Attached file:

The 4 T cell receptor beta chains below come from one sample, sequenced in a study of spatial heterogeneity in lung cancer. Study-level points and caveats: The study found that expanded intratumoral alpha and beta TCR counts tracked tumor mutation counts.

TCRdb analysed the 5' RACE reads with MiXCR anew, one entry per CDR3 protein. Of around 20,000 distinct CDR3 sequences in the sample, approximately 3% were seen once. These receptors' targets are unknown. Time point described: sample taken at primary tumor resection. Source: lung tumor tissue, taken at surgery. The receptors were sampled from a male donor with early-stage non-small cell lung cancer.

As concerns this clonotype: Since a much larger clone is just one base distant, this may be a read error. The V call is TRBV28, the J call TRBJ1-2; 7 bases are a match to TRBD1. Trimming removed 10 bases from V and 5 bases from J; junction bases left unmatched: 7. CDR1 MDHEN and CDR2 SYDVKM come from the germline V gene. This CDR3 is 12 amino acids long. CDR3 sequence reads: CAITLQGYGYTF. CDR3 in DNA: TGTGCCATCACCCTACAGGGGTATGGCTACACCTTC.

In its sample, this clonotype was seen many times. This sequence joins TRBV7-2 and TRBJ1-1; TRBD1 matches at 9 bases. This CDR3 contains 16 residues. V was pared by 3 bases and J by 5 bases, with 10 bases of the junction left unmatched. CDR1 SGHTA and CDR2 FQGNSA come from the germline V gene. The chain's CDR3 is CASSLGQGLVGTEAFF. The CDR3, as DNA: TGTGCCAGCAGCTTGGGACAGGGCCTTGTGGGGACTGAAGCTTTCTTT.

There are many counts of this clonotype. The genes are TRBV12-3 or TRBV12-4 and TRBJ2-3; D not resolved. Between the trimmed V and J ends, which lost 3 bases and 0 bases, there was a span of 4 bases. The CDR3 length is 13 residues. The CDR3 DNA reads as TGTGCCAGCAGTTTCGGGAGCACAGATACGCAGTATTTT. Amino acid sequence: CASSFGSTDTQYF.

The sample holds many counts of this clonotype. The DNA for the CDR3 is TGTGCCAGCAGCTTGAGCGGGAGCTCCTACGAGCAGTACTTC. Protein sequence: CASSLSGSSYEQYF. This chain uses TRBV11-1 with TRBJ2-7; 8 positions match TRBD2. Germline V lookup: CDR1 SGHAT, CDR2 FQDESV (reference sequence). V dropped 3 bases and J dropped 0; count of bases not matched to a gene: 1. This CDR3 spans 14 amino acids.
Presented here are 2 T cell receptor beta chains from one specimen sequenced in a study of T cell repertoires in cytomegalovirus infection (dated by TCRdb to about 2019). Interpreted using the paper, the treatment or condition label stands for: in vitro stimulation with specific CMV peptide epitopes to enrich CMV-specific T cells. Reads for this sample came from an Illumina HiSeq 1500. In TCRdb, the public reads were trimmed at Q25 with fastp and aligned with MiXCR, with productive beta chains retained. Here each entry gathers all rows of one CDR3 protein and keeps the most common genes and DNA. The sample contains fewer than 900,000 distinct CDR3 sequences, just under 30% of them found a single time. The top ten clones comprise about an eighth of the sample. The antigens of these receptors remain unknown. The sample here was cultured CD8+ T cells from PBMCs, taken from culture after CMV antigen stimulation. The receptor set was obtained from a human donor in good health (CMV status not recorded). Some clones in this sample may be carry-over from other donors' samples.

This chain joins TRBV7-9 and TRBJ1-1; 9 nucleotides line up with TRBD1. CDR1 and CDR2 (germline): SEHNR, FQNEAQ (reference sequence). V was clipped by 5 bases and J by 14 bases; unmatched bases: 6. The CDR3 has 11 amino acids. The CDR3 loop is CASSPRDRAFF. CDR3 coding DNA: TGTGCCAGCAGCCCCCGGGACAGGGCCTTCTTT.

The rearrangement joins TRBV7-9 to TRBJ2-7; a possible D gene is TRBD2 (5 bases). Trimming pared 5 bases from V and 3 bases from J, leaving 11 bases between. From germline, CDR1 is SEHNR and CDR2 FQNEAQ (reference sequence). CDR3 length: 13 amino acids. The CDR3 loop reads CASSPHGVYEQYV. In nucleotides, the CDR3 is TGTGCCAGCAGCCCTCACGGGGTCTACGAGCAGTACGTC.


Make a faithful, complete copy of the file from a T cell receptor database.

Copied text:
The 4 T cell receptor beta chains below come from one sample, sequenced in a study of spatial heterogeneity in lung cancer. Study-level points and caveats: The study found that expanded intratumoral alpha and beta TCR counts tracked tumor mutation counts.

TCRdb analysed the 5' RACE reads with MiXCR anew, one entry per CDR3 protein. Of around 20,000 distinct CDR3 sequences in the sample, approximately 3% were seen once. These receptors' targets are unknown. Time point described: sample taken at primary tumor resection. Source: lung tumor tissue, taken at surgery. The receptors were sampled from a male donor with early-stage non-small cell lung cancer.

As concerns this clonotype: Since a much larger clone is just one base distant, this may be a read error. The V call is TRBV28, the J call TRBJ1-2; 7 bases are a match to TRBD1. Trimming removed 10 bases from V and 5 bases from J; junction bases left unmatched: 7. CDR1 MDHEN and CDR2 SYDVKM come from the germline V gene. This CDR3 is 12 amino acids long. CDR3 sequence reads: CAITLQGYGYTF. CDR3 in DNA: TGTGCCATCACCCTACAGGGGTATGGCTACACCTTC.

In its sample, this clonotype was seen many times. This sequence joins TRBV7-2 and TRBJ1-1; TRBD1 matches at 9 bases. This CDR3 contains 16 residues. V was pared by 3 bases and J by 5 bases, with 10 bases of the junction left unmatched. CDR1 SGHTA and CDR2 FQGNSA come from the germline V gene. The chain's CDR3 is CASSLGQGLVGTEAFF. The CDR3, as DNA: TGTGCCAGCAGCTTGGGACAGGGCCTTGTGGGGACTGAAGCTTTCTTT.

There are many counts of this clonotype. The genes are TRBV12-3 or TRBV12-4 and TRBJ2-3; D not resolved. Between the trimmed V and J ends, which lost 3 bases and 0 bases, there was a span of 4 bases. The CDR3 length is 13 residues. The CDR3 DNA reads as TGTGCCAGCAGTTTCGGGAGCACAGATACGCAGTATTTT. Amino acid sequence: CASSFGSTDTQYF.

The sample holds many counts of this clonotype. The DNA for the CDR3 is TGTGCCAGCAGCTTGAGCGGGAGCTCCTACGAGCAGTACTTC. Protein sequence: CASSLSGSSYEQYF. This chain uses TRBV11-1 with TRBJ2-7; 8 positions match TRBD2. Germline V lookup: CDR1 SGHAT, CDR2 FQDESV (reference sequence). V dropped 3 bases and J dropped 0; count of bases not matched to a gene: 1. This CDR3 spans 14 amino acids.
Presented here are 2 T cell receptor beta chains from one specimen sequenced in a study of T cell repertoires in cytomegalovirus infection (dated by TCRdb to about 2019). Interpreted using the paper, the treatment or condition label stands for: in vitro stimulation with specific CMV peptide epitopes to enrich CMV-specific T cells. Reads for this sample came from an Illumina HiSeq 1500. In TCRdb, the public reads were trimmed at Q25 with fastp and aligned with MiXCR, with productive beta chains retained. Here each entry gathers all rows of one CDR3 protein and keeps the most common genes and DNA. The sample contains fewer than 900,000 distinct CDR3 sequences, just under 30% of them found a single time. The top ten clones comprise about an eighth of the sample. The antigens of these receptors remain unknown. The sample here was cultured CD8+ T cells from PBMCs, taken from culture after CMV antigen stimulation. The receptor set was obtained from a human donor in good health (CMV status not recorded). Some clones in this sample may be carry-over from other donors' samples.

This chain joins TRBV7-9 and TRBJ1-1; 9 nucleotides line up with TRBD1. CDR1 and CDR2 (germline): SEHNR, FQNEAQ (reference sequence). V was clipped by 5 bases and J by 14 bases; unmatched bases: 6. The CDR3 has 11 amino acids. The CDR3 loop is CASSPRDRAFF. CDR3 coding DNA: TGTGCCAGCAGCCCCCGGGACAGGGCCTTCTTT.

The rearrangement joins TRBV7-9 to TRBJ2-7; a possible D gene is TRBD2 (5 bases). Trimming pared 5 bases from V and 3 bases from J, leaving 11 bases between. From germline, CDR1 is SEHNR and CDR2 FQNEAQ (reference sequence). CDR3 length: 13 amino acids. The CDR3 loop reads CASSPHGVYEQYV. In nucleotides, the CDR3 is TGTGCCAGCAGCCCTCACGGGGTCTACGAGCAGTACGTC.